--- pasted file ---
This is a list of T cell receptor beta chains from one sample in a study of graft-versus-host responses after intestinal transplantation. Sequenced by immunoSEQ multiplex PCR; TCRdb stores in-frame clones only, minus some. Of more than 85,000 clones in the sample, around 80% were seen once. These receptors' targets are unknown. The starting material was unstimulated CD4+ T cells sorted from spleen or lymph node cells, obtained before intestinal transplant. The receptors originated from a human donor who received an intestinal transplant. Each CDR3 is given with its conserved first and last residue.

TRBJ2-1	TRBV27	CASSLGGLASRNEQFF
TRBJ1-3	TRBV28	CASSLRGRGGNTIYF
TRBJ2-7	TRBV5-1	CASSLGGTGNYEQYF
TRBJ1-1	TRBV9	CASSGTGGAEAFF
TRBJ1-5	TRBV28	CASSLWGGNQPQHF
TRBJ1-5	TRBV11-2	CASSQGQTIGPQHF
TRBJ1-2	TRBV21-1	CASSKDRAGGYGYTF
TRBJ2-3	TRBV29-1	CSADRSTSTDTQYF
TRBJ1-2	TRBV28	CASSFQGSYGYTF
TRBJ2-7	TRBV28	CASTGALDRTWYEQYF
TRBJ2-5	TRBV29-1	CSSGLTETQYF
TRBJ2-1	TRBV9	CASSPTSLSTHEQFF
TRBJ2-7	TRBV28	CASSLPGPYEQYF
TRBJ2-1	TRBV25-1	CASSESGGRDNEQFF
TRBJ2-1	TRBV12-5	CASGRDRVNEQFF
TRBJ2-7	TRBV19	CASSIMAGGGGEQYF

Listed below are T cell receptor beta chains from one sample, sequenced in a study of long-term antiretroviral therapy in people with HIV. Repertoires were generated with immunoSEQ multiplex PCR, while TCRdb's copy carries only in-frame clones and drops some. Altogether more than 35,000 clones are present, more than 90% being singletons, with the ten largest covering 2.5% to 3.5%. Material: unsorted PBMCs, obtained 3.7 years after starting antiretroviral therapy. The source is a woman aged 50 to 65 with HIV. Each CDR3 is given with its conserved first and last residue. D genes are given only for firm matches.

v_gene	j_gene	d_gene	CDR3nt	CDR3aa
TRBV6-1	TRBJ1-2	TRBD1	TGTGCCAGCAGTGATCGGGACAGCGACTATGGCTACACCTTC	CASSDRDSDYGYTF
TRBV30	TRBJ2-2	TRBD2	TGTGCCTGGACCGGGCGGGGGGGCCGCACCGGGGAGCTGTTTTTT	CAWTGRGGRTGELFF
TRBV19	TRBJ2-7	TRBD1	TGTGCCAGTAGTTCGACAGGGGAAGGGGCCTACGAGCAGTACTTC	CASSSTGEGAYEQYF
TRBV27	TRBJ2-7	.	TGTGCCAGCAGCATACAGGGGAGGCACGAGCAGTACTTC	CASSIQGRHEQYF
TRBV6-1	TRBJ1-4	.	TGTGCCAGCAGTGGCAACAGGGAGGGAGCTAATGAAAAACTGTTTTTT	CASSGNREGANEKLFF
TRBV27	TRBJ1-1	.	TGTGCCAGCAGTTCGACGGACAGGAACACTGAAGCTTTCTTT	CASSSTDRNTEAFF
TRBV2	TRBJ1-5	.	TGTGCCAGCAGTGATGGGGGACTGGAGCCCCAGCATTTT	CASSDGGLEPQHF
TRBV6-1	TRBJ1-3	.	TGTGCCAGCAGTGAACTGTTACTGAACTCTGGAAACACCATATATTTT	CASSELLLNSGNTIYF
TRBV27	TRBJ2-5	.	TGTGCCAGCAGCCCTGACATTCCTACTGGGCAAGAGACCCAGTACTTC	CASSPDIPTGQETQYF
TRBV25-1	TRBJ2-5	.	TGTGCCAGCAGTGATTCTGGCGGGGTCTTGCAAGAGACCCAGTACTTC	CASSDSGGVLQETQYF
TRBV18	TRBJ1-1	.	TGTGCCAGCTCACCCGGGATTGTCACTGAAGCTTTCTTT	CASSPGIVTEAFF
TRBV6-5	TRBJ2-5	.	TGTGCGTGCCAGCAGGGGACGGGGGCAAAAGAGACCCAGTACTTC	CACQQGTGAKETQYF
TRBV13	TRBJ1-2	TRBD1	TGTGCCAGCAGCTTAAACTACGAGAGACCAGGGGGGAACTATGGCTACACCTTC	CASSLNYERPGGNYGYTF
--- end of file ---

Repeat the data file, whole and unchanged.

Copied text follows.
This is a list of T cell receptor beta chains from one sample in a study of graft-versus-host responses after intestinal transplantation. Sequenced by immunoSEQ multiplex PCR; TCRdb stores in-frame clones only, minus some. Of more than 85,000 clones in the sample, around 80% were seen once. These receptors' targets are unknown. The starting material was unstimulated CD4+ T cells sorted from spleen or lymph node cells, obtained before intestinal transplant. The receptors originated from a human donor who received an intestinal transplant. Each CDR3 is given with its conserved first and last residue.

TRBJ2-1	TRBV27	CASSLGGLASRNEQFF
TRBJ1-3	TRBV28	CASSLRGRGGNTIYF
TRBJ2-7	TRBV5-1	CASSLGGTGNYEQYF
TRBJ1-1	TRBV9	CASSGTGGAEAFF
TRBJ1-5	TRBV28	CASSLWGGNQPQHF
TRBJ1-5	TRBV11-2	CASSQGQTIGPQHF
TRBJ1-2	TRBV21-1	CASSKDRAGGYGYTF
TRBJ2-3	TRBV29-1	CSADRSTSTDTQYF
TRBJ1-2	TRBV28	CASSFQGSYGYTF
TRBJ2-7	TRBV28	CASTGALDRTWYEQYF
TRBJ2-5	TRBV29-1	CSSGLTETQYF
TRBJ2-1	TRBV9	CASSPTSLSTHEQFF
TRBJ2-7	TRBV28	CASSLPGPYEQYF
TRBJ2-1	TRBV25-1	CASSESGGRDNEQFF
TRBJ2-1	TRBV12-5	CASGRDRVNEQFF
TRBJ2-7	TRBV19	CASSIMAGGGGEQYF

Listed below are T cell receptor beta chains from one sample, sequenced in a study of long-term antiretroviral therapy in people with HIV. Repertoires were generated with immunoSEQ multiplex PCR, while TCRdb's copy carries only in-frame clones and drops some. Altogether more than 35,000 clones are present, more than 90% being singletons, with the ten largest covering 2.5% to 3.5%. Material: unsorted PBMCs, obtained 3.7 years after starting antiretroviral therapy. The source is a woman aged 50 to 65 with HIV. Each CDR3 is given with its conserved first and last residue. D genes are given only for firm matches.

v_gene	j_gene	d_gene	CDR3nt	CDR3aa
TRBV6-1	TRBJ1-2	TRBD1	TGTGCCAGCAGTGATCGGGACAGCGACTATGGCTACACCTTC	CASSDRDSDYGYTF
TRBV30	TRBJ2-2	TRBD2	TGTGCCTGGACCGGGCGGGGGGGCCGCACCGGGGAGCTGTTTTTT	CAWTGRGGRTGELFF
TRBV19	TRBJ2-7	TRBD1	TGTGCCAGTAGTTCGACAGGGGAAGGGGCCTACGAGCAGTACTTC	CASSSTGEGAYEQYF
TRBV27	TRBJ2-7	.	TGTGCCAGCAGCATACAGGGGAGGCACGAGCAGTACTTC	CASSIQGRHEQYF
TRBV6-1	TRBJ1-4	.	TGTGCCAGCAGTGGCAACAGGGAGGGAGCTAATGAAAAACTGTTTTTT	CASSGNREGANEKLFF
TRBV27	TRBJ1-1	.	TGTGCCAGCAGTTCGACGGACAGGAACACTGAAGCTTTCTTT	CASSSTDRNTEAFF
TRBV2	TRBJ1-5	.	TGTGCCAGCAGTGATGGGGGACTGGAGCCCCAGCATTTT	CASSDGGLEPQHF
TRBV6-1	TRBJ1-3	.	TGTGCCAGCAGTGAACTGTTACTGAACTCTGGAAACACCATATATTTT	CASSELLLNSGNTIYF
TRBV27	TRBJ2-5	.	TGTGCCAGCAGCCCTGACATTCCTACTGGGCAAGAGACCCAGTACTTC	CASSPDIPTGQETQYF
TRBV25-1	TRBJ2-5	.	TGTGCCAGCAGTGATTCTGGCGGGGTCTTGCAAGAGACCCAGTACTTC	CASSDSGGVLQETQYF
TRBV18	TRBJ1-1	.	TGTGCCAGCTCACCCGGGATTGTCACTGAAGCTTTCTTT	CASSPGIVTEAFF
TRBV6-5	TRBJ2-5	.	TGTGCGTGCCAGCAGGGGACGGGGGCAAAAGAGACCCAGTACTTC	CACQQGTGAKETQYF
TRBV13	TRBJ1-2	TRBD1	TGTGCCAGCAGCTTAAACTACGAGAGACCAGGGGGGAACTATGGCTACACCTTC	CASSLNYERPGGNYGYTF